In December 2014, as Boston Mayor Marty Walsh closed out his first full year in office, news broke that after four straight years of decline homicides had spiked 27%, to 52. A frustrated Mayor Walsh told The Boston Globe: “I want to get to zero. I don’t know if we’ll ever get to zero, but we want to.”
Following this statement, it seemed Boston’s newly-elected mayor meant business. The next year, 2015, the chart below shows he boldly embraced data proving public health interventions are very effective at preventing gang-related homicides (which between 2007 and 2014 comprised 66% of all homicides) and he swiftly increased the number of violence intervention workers on payroll by 60%, from 35 to 56 (payroll titles include: “Sr Streetworker” “Streetworker” “Sr Violence Interrupter” and “Violence Interrupter”). It also suggests he embraced National Institute of Justice data showing that aggressive gang suppression tactics — mass police raids, sweeps, and prosecutions, etc. — are not effective, because he reduced the number of police employees on payroll from 3,178 to 3,034.
As the above graph shows, homicides between 2014 and 2015 dipped from 52 to 39, a 15-year low (the number originally reported was 40, but per BPD one homicide was ruled justified). So what happened? Why, since 2015, when the mayor appeared to make all of the right moves per the data, did homicides rise in 2016, again in 2017, and once again in 2018, when as of Monday eight people had been killed in 10 days, pushing homicides up around 10% over the same period in 2017?
As shown in the above graphic, after a one-year dip in 2015, homicides quickly spiked 26% in 2016, from 39 to 49. A review of city payroll and BPD homicide data that year reveals that after increasing the number of employees responsible for mediating gun violence in 2015, the mayor immediately cut back 11% on those positions in 2016, from 56 to 50. At the same time, the city increased the number of police employees on payroll by 80, from 3,034 to 3,114. With an average BPD employee salary of $124,787 that year, this increase cost the city roughly $10,000,000.00 in future salary commitments, diverting any leftover funds the city might have used to retain or hire violence intervention workers.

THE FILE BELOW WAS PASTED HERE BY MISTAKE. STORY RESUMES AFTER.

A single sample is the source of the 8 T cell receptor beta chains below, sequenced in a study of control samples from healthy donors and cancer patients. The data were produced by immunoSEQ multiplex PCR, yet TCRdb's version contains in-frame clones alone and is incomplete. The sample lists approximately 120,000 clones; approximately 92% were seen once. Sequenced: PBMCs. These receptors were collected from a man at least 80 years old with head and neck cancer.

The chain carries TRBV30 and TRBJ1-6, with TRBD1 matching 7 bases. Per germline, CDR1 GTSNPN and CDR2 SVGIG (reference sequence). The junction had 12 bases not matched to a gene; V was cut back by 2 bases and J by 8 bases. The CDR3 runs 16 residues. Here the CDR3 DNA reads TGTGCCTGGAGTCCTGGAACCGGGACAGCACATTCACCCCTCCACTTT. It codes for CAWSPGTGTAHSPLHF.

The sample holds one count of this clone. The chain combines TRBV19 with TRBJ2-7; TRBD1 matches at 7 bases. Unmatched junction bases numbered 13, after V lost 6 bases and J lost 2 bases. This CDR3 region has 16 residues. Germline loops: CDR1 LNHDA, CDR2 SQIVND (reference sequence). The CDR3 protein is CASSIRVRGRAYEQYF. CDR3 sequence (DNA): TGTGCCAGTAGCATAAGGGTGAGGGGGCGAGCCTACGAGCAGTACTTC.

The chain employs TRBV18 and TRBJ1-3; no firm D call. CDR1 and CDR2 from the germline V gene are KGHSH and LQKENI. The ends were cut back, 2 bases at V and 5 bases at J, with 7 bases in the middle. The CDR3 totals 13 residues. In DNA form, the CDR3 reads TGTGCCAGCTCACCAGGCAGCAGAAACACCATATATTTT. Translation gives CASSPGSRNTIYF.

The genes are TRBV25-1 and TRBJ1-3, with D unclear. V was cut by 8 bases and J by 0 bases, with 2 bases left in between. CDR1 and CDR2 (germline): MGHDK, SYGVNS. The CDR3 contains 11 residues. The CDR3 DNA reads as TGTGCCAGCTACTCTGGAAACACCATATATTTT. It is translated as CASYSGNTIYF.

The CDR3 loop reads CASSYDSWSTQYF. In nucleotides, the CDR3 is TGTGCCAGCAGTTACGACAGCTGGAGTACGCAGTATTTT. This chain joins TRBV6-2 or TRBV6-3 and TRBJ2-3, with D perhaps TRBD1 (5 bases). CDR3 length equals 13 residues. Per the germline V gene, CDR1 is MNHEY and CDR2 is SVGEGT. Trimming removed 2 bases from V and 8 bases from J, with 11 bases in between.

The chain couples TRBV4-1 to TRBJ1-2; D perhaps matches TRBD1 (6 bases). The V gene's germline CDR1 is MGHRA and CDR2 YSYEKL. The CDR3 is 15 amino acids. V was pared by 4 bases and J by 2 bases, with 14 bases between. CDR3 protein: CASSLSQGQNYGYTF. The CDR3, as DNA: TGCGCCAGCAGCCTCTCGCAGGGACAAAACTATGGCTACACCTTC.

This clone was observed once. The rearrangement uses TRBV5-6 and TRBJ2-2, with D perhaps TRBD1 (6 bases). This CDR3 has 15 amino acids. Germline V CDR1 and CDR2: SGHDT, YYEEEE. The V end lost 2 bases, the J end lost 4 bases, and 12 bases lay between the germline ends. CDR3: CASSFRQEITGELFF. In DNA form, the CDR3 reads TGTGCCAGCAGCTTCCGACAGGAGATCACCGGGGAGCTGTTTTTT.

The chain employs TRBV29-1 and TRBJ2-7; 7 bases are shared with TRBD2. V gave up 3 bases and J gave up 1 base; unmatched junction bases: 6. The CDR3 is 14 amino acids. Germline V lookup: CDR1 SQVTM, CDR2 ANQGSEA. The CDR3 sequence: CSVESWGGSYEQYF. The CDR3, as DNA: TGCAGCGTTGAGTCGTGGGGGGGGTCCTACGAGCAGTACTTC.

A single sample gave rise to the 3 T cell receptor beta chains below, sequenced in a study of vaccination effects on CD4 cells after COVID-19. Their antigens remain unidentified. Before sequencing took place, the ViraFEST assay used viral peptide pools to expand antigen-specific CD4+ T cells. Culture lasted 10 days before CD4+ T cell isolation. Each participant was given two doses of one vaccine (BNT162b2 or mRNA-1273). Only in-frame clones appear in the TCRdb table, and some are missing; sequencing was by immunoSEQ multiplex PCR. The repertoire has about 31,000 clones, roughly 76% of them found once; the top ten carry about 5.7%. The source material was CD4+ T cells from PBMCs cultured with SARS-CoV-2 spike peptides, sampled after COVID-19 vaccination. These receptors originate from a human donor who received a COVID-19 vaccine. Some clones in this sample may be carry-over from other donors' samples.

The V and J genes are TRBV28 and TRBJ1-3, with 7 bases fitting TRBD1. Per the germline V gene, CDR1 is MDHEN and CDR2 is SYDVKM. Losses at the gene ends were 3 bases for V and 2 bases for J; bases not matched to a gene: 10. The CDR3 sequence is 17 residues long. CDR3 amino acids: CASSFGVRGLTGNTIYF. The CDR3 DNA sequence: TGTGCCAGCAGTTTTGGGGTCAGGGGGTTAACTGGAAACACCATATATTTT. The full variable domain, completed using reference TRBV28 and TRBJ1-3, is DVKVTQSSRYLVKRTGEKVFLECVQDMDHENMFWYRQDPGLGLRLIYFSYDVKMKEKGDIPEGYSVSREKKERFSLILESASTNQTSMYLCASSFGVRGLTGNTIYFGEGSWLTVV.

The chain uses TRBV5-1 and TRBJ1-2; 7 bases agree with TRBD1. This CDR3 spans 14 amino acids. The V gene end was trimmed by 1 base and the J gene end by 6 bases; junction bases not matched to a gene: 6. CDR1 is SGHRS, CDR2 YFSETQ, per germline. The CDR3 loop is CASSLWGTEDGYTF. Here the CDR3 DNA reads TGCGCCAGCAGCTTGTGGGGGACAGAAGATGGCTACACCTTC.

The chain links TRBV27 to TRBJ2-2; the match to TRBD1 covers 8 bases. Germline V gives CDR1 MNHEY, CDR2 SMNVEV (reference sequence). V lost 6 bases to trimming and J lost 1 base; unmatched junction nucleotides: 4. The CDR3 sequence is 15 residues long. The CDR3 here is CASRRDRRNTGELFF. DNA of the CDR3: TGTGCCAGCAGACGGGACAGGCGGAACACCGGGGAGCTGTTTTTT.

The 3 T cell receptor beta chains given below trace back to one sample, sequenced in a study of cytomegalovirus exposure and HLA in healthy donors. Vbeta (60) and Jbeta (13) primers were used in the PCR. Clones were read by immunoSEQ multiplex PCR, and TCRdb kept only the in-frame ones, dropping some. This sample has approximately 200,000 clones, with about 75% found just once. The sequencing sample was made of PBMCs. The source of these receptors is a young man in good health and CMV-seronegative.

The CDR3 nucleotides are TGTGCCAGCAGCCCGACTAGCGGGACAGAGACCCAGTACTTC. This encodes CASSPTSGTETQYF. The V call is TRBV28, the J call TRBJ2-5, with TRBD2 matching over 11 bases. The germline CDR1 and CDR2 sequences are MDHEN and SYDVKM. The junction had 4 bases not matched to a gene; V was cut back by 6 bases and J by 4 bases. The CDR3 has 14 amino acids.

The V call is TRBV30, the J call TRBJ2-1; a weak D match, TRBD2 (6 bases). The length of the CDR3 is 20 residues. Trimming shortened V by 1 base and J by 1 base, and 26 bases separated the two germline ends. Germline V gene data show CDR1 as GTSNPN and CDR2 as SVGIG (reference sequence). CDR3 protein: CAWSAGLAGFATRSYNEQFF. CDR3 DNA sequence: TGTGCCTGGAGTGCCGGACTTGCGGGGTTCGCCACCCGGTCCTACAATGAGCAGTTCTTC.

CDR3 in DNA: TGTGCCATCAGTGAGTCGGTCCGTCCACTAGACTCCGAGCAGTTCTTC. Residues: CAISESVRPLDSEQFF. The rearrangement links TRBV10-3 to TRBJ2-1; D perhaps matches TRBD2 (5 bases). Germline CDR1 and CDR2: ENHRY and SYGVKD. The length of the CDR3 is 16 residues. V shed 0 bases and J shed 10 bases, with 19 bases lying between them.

In 2017, per the graph above, homicides increased again, from 49 to 57, representing a 16% increase over the year prior. As in 2016, the city reduced the number of violence intervention positions on its payroll 10% further, from 50 to 45. The city, as it did in 2016, also added more police employees to the payroll, 36 of them, which at an average salary of $124,254 that year, cost the city $4,348,890 in future salary commitments (in contrast, the average 2017 violence intervention salary was $41,073).
Despite the fact that homicides had cumulatively risen 46% between 2015 and 2017, the mayor once again doubled down on the same strategy in 2018, and in his proposed budget for 2019. Though the 2018 payroll is not out yet, in a widely promoted press release, the mayor vowed $14m more in new police funding and 50 additional police officers. In the same document, he also pledged $1.6m for the city’s streetworker program, which represents a $300,000 pay cut over 2017 salary levels (the total amount of 2017 salaries paid to all of the city’s violence intervention workers was $1.9m).
During the September primary elections, then-Congressional candidate Ayanna Pressley said, “The people closest to the pain should be closest to the power.” Many people dismissed what she said as “identity politics,” but the above chart shows why what she said matters so much: the same thing happening in Boston in 2018 already happened once before in Boston, in the 2000s. After reaching record homicide lows on account of a successful violence intervention program, it was discontinued in January 2000 in favor of more police operations. Gang-related youth homicides quickly tripled, and by 2006, sextupled. Yet here the City of Boston finds itself once again, in 2018, after teen gun homicides doubled in 2017, with another clueless white mayor insisting that hiring more police is the way to prevent violence despite two decades of criminological data showing him it doesn’t work.
I wrote recently that part of being progressive is knowing when to get out of the way of qualified candidates of color, not because of the color of their skin, but because the people who grow up in neighborhoods affected by gun violence are more likely to understand the above graphic out of Chicago. It shows that, as in Boston, every time violence intervention worker staff numbers are reduced, violence increases. Every time their staffing numbers increase, violence goes down. Yet, despite this data, as in Boston, Chicago keeps cutting its staffing causing violence to increase.
What this shows is that communities of color are suffering a catastrophic loss of life while clueless big city mayors like Rahm Emmanuel and Marty Walsh blunder their way through ineffective public safety strategies that run counter to decades of data showing them exactly what to do if they truly want to reduce violence. For $14m — the amount Marty Walsh has vowed to increase BPD funding in 2019 — the City of Boston could hire and train 340 violence intervention workers and virtually eliminate gun violence overnight. But Marty Walsh is too stubborn, or too unaware of what the data says, to do it.
Rahm Emmanuel had the sense to step down and get out of the way so that (hopefully) a qualified candidate of color could take the lead and put a stop to this unconscionable, unnecessary loss of human life. It’s time for Marty Walsh to follow suit. He had an entire term to reduce gun violence and he has failed spectacularly. Come 2021, Boston, he needs to be gone.